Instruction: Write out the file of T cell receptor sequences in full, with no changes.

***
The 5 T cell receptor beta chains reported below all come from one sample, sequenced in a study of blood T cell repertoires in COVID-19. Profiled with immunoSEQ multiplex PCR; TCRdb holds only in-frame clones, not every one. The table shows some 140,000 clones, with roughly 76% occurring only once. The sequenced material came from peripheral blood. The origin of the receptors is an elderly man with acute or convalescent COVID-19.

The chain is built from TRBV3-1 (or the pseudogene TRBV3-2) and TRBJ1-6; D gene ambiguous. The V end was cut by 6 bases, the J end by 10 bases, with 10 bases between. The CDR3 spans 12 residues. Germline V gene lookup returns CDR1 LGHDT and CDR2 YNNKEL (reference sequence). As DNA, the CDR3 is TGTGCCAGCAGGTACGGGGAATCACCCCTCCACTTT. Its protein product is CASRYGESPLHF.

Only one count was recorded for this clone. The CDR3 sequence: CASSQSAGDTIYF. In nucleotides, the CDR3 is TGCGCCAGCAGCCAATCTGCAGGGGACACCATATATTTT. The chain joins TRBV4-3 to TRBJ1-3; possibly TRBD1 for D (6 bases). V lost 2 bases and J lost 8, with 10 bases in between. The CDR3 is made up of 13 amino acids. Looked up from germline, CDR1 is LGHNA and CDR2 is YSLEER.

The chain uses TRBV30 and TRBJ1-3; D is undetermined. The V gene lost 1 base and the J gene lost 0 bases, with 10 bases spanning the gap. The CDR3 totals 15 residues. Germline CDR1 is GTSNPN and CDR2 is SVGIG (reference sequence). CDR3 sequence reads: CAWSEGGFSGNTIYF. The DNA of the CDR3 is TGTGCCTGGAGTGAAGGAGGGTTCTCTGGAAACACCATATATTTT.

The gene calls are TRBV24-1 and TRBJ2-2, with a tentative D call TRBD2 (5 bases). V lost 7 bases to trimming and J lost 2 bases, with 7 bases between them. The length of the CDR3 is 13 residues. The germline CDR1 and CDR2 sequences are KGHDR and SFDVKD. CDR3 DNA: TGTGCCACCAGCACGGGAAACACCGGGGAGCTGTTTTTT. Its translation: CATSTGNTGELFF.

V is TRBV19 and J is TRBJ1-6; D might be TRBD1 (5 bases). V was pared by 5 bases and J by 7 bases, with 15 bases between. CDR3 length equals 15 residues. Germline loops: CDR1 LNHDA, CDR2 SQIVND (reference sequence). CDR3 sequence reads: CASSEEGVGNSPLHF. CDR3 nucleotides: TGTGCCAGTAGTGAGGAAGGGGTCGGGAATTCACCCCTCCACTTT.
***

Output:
The 5 T cell receptor beta chains reported below all come from one sample, sequenced in a study of blood T cell repertoires in COVID-19. Profiled with immunoSEQ multiplex PCR; TCRdb holds only in-frame clones, not every one. The table shows some 140,000 clones, with roughly 76% occurring only once. The sequenced material came from peripheral blood. The origin of the receptors is an elderly man with acute or convalescent COVID-19.

The chain is built from TRBV3-1 (or the pseudogene TRBV3-2) and TRBJ1-6; D gene ambiguous. The V end was cut by 6 bases, the J end by 10 bases, with 10 bases between. The CDR3 spans 12 residues. Germline V gene lookup returns CDR1 LGHDT and CDR2 YNNKEL (reference sequence). As DNA, the CDR3 is TGTGCCAGCAGGTACGGGGAATCACCCCTCCACTTT. Its protein product is CASRYGESPLHF.

Only one count was recorded for this clone. The CDR3 sequence: CASSQSAGDTIYF. In nucleotides, the CDR3 is TGCGCCAGCAGCCAATCTGCAGGGGACACCATATATTTT. The chain joins TRBV4-3 to TRBJ1-3; possibly TRBD1 for D (6 bases). V lost 2 bases and J lost 8, with 10 bases in between. The CDR3 is made up of 13 amino acids. Looked up from germline, CDR1 is LGHNA and CDR2 is YSLEER.

The chain uses TRBV30 and TRBJ1-3; D is undetermined. The V gene lost 1 base and the J gene lost 0 bases, with 10 bases spanning the gap. The CDR3 totals 15 residues. Germline CDR1 is GTSNPN and CDR2 is SVGIG (reference sequence). CDR3 sequence reads: CAWSEGGFSGNTIYF. The DNA of the CDR3 is TGTGCCTGGAGTGAAGGAGGGTTCTCTGGAAACACCATATATTTT.

The gene calls are TRBV24-1 and TRBJ2-2, with a tentative D call TRBD2 (5 bases). V lost 7 bases to trimming and J lost 2 bases, with 7 bases between them. The length of the CDR3 is 13 residues. The germline CDR1 and CDR2 sequences are KGHDR and SFDVKD. CDR3 DNA: TGTGCCACCAGCACGGGAAACACCGGGGAGCTGTTTTTT. Its translation: CATSTGNTGELFF.

V is TRBV19 and J is TRBJ1-6; D might be TRBD1 (5 bases). V was pared by 5 bases and J by 7 bases, with 15 bases between. CDR3 length equals 15 residues. Germline loops: CDR1 LNHDA, CDR2 SQIVND (reference sequence). CDR3 sequence reads: CASSEEGVGNSPLHF. CDR3 nucleotides: TGTGCCAGTAGTGAGGAAGGGGTCGGGAATTCACCCCTCCACTTT.